How to read food labels

IMAGINE the scene. It’s after lunch and I’m at my desk, busy with the day job, when I get that familiar hunger craving.

I head down to the university dining room, and stand in front of the counter surveying my options. There’s a Twix, a Twirl, a Snickers, and even a Mars Bar, but I resist. Eating chocolate is only something I tend to do in an evening, never during the day. It’s just a little rule I’ve set myself. By day, I always try to go for healthier options. By night, I’m a chocolate fiend (some of the time).

Anyway, back to the scene, I’m in front of the counter. Chocolate is a no. That limits my options. I can have an apple, a pear or a flapjack. I don’t want fruit so I reach for the flapjack. There’s a choice of plain flapjack, chocolate chip flapjack or fruit flapjack. I pick up the fruit one. Then I do something that I rarely do. I turn the flapjack over and read the food label.

And then I stand there looking at the calories and grams of salt and fat and saturated fat and sugar, feeling quite dizzy and a little sick. You see, I’d been on a food and nutrition workshop. I’d been learning about food labels and how to make sure you know what you’re eating.

I know that flapjacks are made with sugar and fat and all things nice. But I didn’t know how much of all the nice things was too much. I’d never really thought about studying food labels in any kind of detail. I certainly didn’t use them to see how much of my recommended daily allowances I was eating, or overeating as the case may be. I’d never thought twice about a flapjack for my mid-afternoon snack.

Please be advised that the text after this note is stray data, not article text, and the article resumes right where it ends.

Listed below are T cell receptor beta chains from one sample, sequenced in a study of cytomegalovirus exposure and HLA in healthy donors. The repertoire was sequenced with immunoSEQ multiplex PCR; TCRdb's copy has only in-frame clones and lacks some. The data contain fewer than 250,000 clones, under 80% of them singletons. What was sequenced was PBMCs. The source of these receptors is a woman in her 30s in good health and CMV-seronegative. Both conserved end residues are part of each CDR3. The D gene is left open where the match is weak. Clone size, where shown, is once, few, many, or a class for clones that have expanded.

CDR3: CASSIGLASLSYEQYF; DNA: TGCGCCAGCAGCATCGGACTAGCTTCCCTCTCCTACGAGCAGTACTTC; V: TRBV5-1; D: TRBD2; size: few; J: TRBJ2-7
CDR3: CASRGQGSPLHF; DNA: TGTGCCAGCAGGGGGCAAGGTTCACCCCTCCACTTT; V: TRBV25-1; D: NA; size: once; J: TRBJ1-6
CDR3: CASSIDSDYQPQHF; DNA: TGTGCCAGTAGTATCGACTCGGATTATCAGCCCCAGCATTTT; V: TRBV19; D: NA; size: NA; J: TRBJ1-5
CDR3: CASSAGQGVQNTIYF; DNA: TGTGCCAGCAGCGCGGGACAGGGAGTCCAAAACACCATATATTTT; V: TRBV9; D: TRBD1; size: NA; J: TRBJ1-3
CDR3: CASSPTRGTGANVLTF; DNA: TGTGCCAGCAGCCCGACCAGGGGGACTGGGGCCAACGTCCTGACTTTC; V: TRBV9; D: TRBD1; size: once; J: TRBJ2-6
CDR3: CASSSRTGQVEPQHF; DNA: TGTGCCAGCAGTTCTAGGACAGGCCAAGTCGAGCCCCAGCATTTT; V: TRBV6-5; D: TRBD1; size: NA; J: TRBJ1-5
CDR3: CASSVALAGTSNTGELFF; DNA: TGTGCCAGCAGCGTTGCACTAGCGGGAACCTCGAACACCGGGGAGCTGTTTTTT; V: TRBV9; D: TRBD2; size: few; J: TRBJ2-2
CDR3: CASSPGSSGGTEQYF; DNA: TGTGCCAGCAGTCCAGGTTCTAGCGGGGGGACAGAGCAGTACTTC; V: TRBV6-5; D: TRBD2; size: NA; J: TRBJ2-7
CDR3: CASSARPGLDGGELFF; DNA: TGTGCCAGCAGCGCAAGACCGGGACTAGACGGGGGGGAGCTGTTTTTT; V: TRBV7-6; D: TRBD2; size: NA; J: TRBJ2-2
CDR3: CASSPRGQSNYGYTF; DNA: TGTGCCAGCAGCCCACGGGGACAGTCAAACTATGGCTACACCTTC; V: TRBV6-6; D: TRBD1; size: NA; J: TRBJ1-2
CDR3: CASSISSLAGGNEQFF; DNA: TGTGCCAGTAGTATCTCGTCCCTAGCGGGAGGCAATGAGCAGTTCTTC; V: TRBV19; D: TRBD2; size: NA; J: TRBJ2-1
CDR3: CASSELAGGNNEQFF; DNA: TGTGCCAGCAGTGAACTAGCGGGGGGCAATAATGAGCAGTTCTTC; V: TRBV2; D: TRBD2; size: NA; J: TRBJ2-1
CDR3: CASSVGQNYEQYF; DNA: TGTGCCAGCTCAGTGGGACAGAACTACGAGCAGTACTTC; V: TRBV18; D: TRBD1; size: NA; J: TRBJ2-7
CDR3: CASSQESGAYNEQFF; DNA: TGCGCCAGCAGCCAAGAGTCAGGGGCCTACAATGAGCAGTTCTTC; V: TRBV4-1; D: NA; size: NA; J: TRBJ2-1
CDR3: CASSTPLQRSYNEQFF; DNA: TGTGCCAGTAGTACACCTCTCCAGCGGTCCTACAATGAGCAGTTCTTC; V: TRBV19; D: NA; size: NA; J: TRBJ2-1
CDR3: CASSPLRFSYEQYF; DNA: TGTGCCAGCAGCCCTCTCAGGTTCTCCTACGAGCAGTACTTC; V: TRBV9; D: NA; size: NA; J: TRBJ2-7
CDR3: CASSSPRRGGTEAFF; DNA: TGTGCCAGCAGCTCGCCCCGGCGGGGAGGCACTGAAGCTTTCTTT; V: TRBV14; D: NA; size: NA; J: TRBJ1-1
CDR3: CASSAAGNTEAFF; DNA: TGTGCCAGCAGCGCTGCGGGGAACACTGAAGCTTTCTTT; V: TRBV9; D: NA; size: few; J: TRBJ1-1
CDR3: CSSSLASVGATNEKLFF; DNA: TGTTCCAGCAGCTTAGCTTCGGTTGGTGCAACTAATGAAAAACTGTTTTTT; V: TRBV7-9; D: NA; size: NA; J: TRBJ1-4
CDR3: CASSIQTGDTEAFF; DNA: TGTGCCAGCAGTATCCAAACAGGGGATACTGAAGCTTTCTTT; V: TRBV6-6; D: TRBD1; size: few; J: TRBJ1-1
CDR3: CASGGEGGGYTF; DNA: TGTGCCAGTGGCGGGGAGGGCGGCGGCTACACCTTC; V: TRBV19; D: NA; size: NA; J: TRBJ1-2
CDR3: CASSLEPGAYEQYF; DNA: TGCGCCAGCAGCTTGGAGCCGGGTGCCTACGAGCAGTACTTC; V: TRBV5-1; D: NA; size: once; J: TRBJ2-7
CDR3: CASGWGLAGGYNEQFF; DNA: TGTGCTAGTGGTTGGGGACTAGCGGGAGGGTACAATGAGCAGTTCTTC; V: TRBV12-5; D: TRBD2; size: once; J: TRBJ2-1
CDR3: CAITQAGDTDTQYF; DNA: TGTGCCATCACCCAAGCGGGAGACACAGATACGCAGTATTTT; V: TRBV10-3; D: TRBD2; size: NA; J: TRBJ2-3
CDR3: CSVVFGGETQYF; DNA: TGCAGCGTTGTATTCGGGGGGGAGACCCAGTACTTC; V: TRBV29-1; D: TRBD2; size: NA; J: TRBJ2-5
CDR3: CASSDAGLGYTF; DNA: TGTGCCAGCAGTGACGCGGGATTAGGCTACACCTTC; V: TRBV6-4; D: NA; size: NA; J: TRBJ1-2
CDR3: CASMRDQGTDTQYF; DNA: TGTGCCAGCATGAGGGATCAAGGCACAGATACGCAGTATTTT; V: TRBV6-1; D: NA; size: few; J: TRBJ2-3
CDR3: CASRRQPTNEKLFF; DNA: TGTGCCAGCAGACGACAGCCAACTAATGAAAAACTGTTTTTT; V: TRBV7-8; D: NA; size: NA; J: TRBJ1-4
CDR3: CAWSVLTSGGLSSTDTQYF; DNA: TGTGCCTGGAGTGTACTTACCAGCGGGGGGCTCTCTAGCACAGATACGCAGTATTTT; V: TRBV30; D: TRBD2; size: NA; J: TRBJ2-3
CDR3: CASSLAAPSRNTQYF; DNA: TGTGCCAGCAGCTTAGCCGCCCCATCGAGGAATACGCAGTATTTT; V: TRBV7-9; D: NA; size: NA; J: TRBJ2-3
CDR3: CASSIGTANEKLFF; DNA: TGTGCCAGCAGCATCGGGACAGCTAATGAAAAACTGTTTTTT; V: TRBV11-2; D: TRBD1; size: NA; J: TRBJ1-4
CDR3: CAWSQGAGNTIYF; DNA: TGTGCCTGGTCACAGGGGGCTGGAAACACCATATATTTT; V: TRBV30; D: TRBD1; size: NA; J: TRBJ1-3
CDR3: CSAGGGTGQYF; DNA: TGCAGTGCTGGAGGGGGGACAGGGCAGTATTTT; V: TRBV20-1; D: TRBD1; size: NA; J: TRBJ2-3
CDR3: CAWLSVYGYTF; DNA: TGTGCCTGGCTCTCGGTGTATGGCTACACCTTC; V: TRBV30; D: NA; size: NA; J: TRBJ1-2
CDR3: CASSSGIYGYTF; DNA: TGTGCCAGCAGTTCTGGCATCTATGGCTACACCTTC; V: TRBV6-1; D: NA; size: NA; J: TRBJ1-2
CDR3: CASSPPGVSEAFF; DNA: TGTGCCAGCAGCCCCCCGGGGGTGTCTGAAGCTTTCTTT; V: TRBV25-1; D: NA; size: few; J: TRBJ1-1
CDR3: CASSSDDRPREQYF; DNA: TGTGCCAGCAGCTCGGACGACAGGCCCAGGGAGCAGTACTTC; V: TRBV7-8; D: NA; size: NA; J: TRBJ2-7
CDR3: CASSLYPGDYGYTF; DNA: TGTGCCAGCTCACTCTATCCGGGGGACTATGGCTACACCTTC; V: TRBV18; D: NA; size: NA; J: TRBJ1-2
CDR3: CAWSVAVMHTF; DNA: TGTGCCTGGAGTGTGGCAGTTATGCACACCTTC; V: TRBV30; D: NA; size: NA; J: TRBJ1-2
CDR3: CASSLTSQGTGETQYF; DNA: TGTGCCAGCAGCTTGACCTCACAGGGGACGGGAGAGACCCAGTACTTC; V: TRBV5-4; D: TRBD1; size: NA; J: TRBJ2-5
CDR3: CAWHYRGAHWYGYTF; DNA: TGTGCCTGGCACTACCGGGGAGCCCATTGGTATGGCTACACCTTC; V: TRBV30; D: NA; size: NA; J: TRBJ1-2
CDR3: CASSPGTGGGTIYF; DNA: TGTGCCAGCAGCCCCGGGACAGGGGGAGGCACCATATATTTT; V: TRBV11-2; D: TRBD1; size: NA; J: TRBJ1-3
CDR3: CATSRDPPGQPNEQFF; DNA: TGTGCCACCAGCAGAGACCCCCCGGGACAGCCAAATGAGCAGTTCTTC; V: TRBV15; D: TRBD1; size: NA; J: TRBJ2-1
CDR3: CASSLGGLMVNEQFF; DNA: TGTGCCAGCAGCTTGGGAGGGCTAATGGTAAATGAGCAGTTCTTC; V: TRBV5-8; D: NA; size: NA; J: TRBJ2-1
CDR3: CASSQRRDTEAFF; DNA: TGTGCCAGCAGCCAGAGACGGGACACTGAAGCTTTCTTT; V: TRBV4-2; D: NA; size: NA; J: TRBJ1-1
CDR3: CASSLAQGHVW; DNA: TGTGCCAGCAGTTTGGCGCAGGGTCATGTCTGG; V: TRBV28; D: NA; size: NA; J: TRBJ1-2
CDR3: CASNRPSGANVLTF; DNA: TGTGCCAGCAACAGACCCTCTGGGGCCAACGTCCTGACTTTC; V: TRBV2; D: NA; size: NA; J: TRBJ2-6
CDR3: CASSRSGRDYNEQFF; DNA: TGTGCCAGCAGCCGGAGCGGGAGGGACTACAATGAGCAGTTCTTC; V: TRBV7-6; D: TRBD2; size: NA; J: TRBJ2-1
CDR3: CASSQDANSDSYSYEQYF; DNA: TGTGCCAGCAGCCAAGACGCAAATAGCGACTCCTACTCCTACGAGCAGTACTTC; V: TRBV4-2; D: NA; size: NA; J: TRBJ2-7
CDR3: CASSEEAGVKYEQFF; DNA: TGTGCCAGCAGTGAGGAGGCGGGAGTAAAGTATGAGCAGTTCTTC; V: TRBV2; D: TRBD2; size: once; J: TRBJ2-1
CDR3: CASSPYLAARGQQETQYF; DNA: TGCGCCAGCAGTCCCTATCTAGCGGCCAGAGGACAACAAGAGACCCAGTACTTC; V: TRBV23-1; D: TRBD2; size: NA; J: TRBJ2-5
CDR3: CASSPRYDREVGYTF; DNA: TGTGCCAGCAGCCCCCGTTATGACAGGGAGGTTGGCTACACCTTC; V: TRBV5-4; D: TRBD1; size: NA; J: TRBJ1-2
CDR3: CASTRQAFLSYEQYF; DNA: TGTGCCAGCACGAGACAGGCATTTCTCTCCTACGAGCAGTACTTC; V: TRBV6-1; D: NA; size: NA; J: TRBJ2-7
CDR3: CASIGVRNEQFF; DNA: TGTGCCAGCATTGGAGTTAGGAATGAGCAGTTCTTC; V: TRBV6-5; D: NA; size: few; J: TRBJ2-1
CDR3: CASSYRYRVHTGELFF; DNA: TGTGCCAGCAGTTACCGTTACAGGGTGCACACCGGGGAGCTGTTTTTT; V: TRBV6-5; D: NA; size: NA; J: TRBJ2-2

Here’s what I found out is recommended per day:

  • 6g – Salt
  • 20g – Saturated fat (chocolate, cheese, white fat on meat)
  • 70g – Fat
  • 90g – Sugar – including 30g of free sugars (added sugars)

Too much of the above can cause health problems. I sat in the workshop wondering how much I consumed in a day. Was I over the recommended guidelines? What impact would that have on my health and my fitness? I decided that I need to think more carefully about the food that I’m eating.

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So back to the scene. I’m standing in the dining room, flapjack in hand, studying the label. There are far too many sugars and fats. For a second I think about putting it back and picking up a chocolate bar instead, just to compare with, but then I remember my no-chocolate–in-daylight rule and put it back. I pick up an apple instead. I pay for it and head back to my desk, pleased that I’d made a healthy choice.

In the writing of this blog post a flapjack has been consumed. I am not perfect, but at least now I am aware and more likely to check and compare food labels.

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